Craziness In The Crucible

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Blaming Anyone for Craziness
(A Discussion on Arthur Miller’s Crucible) A controversial topic that has come up in several conversations while discussing Arthur Miller’s, The Crucible, is the question of who is to blame for the mass hysteria which takes place in Salem, Massachusetts. There are several answers that people automatically jump to, that I do not necessarily consider wrong, for example Abigail. I do not disagree with that assumption, but I also don’t believe that she is entirely to blame for the craziness which overtook the small town.“I suppose I have found it easier to identify with the characters who verge upon hysteria, who were frightened of life, who were desperate to reach out to another person. But these seemingly fragile people are the strong people really.” (Williams) There was an actual problem with the amount of hysteria in Salem,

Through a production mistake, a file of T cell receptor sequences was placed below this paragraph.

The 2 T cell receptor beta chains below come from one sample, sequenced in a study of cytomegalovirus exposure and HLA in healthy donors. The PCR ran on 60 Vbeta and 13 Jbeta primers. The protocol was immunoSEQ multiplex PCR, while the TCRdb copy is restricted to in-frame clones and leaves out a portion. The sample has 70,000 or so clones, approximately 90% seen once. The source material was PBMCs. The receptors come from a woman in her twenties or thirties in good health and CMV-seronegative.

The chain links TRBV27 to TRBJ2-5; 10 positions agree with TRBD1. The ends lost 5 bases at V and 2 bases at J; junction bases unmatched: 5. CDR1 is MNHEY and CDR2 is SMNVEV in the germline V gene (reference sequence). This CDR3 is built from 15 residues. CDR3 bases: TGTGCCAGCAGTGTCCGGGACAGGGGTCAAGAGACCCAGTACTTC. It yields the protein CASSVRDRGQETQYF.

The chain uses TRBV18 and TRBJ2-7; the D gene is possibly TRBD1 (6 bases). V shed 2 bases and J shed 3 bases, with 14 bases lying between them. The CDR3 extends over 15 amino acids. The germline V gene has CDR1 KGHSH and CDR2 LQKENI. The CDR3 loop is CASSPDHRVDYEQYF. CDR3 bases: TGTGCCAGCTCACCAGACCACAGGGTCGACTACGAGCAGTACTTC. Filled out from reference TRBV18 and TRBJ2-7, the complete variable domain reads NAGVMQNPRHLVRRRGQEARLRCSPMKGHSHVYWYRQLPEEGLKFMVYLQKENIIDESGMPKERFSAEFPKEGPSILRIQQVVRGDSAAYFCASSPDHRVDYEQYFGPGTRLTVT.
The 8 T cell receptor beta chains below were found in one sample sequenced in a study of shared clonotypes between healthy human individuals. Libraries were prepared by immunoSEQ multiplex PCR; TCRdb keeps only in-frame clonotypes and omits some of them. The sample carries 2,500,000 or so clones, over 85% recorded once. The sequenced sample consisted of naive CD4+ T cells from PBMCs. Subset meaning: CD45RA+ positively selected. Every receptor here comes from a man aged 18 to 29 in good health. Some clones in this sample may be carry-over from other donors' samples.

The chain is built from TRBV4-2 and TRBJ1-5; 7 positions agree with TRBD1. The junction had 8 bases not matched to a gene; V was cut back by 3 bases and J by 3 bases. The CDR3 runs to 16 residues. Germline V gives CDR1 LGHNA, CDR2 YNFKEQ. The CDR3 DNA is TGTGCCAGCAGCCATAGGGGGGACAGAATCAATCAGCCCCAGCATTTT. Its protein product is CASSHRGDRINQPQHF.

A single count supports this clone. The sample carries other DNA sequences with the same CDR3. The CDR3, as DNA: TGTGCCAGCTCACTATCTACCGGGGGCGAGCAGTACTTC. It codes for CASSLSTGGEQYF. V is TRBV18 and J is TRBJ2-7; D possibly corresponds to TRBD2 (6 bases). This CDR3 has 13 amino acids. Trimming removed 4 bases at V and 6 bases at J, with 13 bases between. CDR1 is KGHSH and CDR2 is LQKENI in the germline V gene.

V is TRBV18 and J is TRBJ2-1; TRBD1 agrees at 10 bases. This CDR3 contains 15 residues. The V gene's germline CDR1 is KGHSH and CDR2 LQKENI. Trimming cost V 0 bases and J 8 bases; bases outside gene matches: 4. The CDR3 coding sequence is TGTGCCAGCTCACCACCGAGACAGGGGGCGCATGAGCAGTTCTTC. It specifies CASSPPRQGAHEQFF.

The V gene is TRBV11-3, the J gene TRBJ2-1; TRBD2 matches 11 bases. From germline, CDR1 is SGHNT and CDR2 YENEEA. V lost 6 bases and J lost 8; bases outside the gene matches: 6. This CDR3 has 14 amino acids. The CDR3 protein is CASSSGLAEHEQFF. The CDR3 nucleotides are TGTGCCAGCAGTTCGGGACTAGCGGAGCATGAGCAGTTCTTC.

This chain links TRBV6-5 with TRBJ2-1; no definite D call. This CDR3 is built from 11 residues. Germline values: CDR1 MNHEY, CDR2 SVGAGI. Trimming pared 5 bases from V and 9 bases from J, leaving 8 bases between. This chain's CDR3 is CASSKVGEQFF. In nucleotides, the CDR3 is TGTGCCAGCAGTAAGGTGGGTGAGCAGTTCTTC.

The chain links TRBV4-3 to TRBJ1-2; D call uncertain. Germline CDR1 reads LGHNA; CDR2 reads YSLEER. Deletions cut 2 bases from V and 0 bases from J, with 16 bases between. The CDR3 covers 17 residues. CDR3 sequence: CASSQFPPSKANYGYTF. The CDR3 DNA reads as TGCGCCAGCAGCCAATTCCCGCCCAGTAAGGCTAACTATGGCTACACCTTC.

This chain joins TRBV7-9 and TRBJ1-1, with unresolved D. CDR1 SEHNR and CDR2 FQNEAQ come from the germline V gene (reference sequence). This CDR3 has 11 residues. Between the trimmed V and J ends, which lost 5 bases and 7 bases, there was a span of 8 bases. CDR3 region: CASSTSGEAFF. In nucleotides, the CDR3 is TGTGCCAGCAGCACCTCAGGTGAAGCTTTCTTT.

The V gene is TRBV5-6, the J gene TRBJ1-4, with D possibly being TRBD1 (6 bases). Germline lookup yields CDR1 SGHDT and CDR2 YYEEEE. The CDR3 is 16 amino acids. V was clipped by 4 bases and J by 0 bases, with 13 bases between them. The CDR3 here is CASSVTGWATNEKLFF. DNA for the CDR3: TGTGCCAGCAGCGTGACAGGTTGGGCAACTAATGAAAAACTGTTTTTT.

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Abigail told him in the beginning of the story that all of the witchcraft was a sham, and he refused to tell anyone else. If he had just been open about the lies from the beginning, rather than waiting for more craziness to break out, then perhaps the judges would have been more lenient and not as quick to hang people, no matter the accusations. “ I think you must go to Salem, John. You must tell them it is a fraud.” (1163) Unfortunately, John Proctor did not listen to his wife and kept the secret to himself. In fact, the only reason he brought up the fact that it was a lie was when his own wife was accused of witchcraft. Proctor used Abigail’s word only when it was convenient for him. And in the end, that is what truly ended up hurting him most, and resulted in his death. “Anger, resentment and jealousy doesn't change the heart of others-- it only changes yours.” (Alder) If John Proctor would not have been slow to place the blame on Abigail, then several innocent lives could have been saved, including his
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